Yale Daily News

This Wednesday, National Signing Day, thousands of high school football players across the country formalized their commitments to Division I universities by signing National Letters of Intent. The 29 members of Yale football’s class of 2020 were not among them.

Still, despite the Ivy League’s prohibition of athletic scholarships — a prerequisite for a National Letter of Intent — and the absence of postseason play, Yale football head coach Tony Reno and his staff have quietly put together one of the strongest classes in recent Yale history.

“To me, what jumps out is when you’re getting kids who could’ve played in bowl games. Yale’s getting kids who could’ve played in the [Football Bowl Subdivision],” Brian McLaughlin, a senior writer currently covering Football Championship Subdivision recruiting at HERO Sports, said. “We all know they’re going to Yale, obviously, for academics. They could play in bowl games, but since they’re choosing to play in the Ivy League, they’re not even going to the FCS playoffs.”

This year’s class includes athletes from three countries and 15 different states, according to a compilation of recruiting sites, Twitter and news clippings. It also features one national record holder and at least five three-star prospects, according to the recruiting website 247sports.com.

Yale coaches are not allowed to comment on specific recruits at this time, per NCAA regulations. The team will officially release its recruiting class later in the spring, once all the athletes have formally matriculated.

Though the recruits come from diverse backgrounds, four of them have congregated in Wallingford, Connecticut at Choate Rosemary Hall, a prep school at which the players can take a postgraduate year before entering college.

Offensive lineman Dieter Eiselen, linebacker Alex Abelite, defensive tackle Julian Fraser and wide receiver Abu Daramy played together on an undefeated Choate team that went on to win the New England Division A championship this past season.

“I’ve never been a part of a team this good or this tight-knit of a brotherhood. This team was something special,” Daramy, a three-star recruit, said.

Originally a recruit for the class of 2019, the 5-foot-10 speedster took a postgraduate year in order to get his test scores up to Yale’s academic standards. Daramy will be retaking the ACT on Saturday in an attempt to raise his score.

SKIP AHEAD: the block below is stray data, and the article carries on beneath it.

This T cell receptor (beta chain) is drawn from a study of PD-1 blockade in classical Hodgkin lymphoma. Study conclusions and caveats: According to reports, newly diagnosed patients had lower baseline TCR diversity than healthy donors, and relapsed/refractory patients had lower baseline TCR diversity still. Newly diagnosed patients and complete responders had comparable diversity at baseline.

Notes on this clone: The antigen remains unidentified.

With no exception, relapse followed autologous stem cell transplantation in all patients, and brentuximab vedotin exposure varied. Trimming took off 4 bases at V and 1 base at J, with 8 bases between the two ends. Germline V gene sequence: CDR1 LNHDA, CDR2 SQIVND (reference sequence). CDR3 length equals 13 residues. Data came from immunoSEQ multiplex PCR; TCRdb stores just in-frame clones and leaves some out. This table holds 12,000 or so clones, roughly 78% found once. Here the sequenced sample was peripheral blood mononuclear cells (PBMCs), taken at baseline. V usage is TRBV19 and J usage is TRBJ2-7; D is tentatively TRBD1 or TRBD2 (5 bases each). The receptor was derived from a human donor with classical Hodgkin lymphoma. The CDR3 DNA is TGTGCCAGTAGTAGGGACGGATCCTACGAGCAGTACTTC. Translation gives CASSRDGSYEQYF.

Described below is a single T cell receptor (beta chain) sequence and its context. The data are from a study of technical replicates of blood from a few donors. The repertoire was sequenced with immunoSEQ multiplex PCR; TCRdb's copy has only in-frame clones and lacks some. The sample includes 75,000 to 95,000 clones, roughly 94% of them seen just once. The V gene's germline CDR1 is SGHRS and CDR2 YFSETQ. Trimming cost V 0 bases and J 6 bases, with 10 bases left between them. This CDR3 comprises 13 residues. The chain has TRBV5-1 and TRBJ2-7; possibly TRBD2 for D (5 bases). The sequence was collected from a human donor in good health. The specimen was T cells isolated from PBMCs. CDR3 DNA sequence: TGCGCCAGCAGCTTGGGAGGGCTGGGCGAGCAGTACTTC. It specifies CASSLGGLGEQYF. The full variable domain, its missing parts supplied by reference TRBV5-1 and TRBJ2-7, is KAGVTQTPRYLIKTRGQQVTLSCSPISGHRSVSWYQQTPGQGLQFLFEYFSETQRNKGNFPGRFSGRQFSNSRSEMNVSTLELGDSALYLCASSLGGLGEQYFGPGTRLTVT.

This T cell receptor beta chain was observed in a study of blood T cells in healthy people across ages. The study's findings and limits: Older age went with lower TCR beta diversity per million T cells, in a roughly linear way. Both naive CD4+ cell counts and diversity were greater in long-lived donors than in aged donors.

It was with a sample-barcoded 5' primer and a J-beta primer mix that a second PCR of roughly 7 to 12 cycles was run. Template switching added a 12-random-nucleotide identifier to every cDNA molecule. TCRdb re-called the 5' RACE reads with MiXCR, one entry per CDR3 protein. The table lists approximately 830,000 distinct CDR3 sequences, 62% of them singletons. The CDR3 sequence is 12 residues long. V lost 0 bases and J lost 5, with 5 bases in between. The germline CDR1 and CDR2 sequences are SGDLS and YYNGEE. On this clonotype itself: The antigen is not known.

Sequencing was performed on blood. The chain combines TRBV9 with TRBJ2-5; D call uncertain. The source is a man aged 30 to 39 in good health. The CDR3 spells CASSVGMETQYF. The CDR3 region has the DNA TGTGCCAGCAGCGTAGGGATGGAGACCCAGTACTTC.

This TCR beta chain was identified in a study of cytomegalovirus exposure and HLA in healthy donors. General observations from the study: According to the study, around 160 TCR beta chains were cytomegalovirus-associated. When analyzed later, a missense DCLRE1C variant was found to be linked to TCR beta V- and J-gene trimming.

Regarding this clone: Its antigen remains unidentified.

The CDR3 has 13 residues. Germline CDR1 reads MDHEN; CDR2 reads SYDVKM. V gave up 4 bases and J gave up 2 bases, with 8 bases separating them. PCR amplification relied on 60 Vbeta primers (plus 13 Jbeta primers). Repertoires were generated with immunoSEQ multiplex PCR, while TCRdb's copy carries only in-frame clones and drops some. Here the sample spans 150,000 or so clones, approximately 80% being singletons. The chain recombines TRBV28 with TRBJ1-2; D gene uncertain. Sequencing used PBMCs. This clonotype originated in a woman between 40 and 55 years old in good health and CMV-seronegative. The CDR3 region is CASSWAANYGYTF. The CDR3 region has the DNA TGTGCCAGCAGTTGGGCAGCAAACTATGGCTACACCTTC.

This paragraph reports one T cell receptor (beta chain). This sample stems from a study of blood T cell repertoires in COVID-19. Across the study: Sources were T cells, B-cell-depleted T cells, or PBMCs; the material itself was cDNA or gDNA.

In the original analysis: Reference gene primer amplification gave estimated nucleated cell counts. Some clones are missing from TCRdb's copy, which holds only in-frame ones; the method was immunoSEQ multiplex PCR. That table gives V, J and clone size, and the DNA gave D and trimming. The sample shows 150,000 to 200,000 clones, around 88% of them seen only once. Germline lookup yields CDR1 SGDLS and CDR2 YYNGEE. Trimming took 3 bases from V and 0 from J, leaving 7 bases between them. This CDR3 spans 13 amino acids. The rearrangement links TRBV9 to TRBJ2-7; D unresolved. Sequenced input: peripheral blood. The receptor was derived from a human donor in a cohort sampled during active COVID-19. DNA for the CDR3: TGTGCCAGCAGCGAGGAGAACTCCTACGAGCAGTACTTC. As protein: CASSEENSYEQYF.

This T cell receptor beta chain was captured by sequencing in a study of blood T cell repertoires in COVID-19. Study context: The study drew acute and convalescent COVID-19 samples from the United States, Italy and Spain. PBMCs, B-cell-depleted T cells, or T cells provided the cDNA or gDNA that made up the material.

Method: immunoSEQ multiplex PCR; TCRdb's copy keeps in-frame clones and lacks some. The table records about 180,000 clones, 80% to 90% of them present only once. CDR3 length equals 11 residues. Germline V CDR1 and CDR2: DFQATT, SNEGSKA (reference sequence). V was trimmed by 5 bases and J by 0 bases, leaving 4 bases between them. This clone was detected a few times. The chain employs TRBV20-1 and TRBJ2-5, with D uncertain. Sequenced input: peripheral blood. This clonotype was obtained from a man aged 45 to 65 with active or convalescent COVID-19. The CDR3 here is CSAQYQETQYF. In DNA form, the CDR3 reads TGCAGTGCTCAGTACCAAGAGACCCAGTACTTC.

Despite the presence of one final hurdle, Daramy expressed excitement at the possibility of attending Yale and said he knows he needs to take advantage of all the opportunities he has been afforded.

“These coaches have had my back since the first day they called me and said, ‘Abu, we liked your tape and we’re going to look at it some more.’ Then they called me in June and said, ‘We want to offer you,’ and ever since then, they’ve stuck with me throughout the whole process,” Daramy said. “That’s how, when I committed to Yale, I knew it was the right place.”

Daramy’s recruiting process has now been going on for over a year. Eiselen, his Choate teammate originally from South Africa, has had a much shorter process.

Prior to this year, Eiselen said, he did not play American football, instead participating in rugby and competitive weightlifting. He had been watching football for three years, but had not played before coming to the U.S.

“I attended the Yale camp in July and got offered there before I played my first game. I committed to Yale a week later,” he wrote in a message to the News. “I never would have thought that I would be in the position that I am now. I originally applied to do the postgraduate year so that [I] could play a season and hopefully earn a scholarship off of that, but thankfully Yale came knocking early.”

Many of the other recruits interviewed, including those who also received FBS offers, singled out Yale’s academics as the deciding factor in their decision.

Alan Lamar, a two-star running back out of Mississippi, hopes to go to medical school and become an orthopedic surgeon after graduating college. Despite his eye-popping statistics — in his senior season, the tailback ran for 2,372 yards and 38 touchdowns — Lamar did not receive many offers from large FBS schools. Once he decided to attend an FCS school, he said, it came down to finding a school that would accommodate both his football and career aspirations.

“With all the Ivy Leagues, you have a great education,” Lamar, who received preliminary offers of support pending a holistic admissions evaluation from five other Ivy League schools, said. “It came down to the people. I really liked Coach [Derrick] Lett and Coach Reno. I felt like they can help me grow as a football player. It was kind of a no-brainer.”

Lamar also had the opportunity to speak with a former Yale football player who went on to medical school and then a career as a surgeon. Calling it “a really good experience,” Lamar explained that the alumnus showed him how he could go from being an undergraduate to being a doctor while playing football.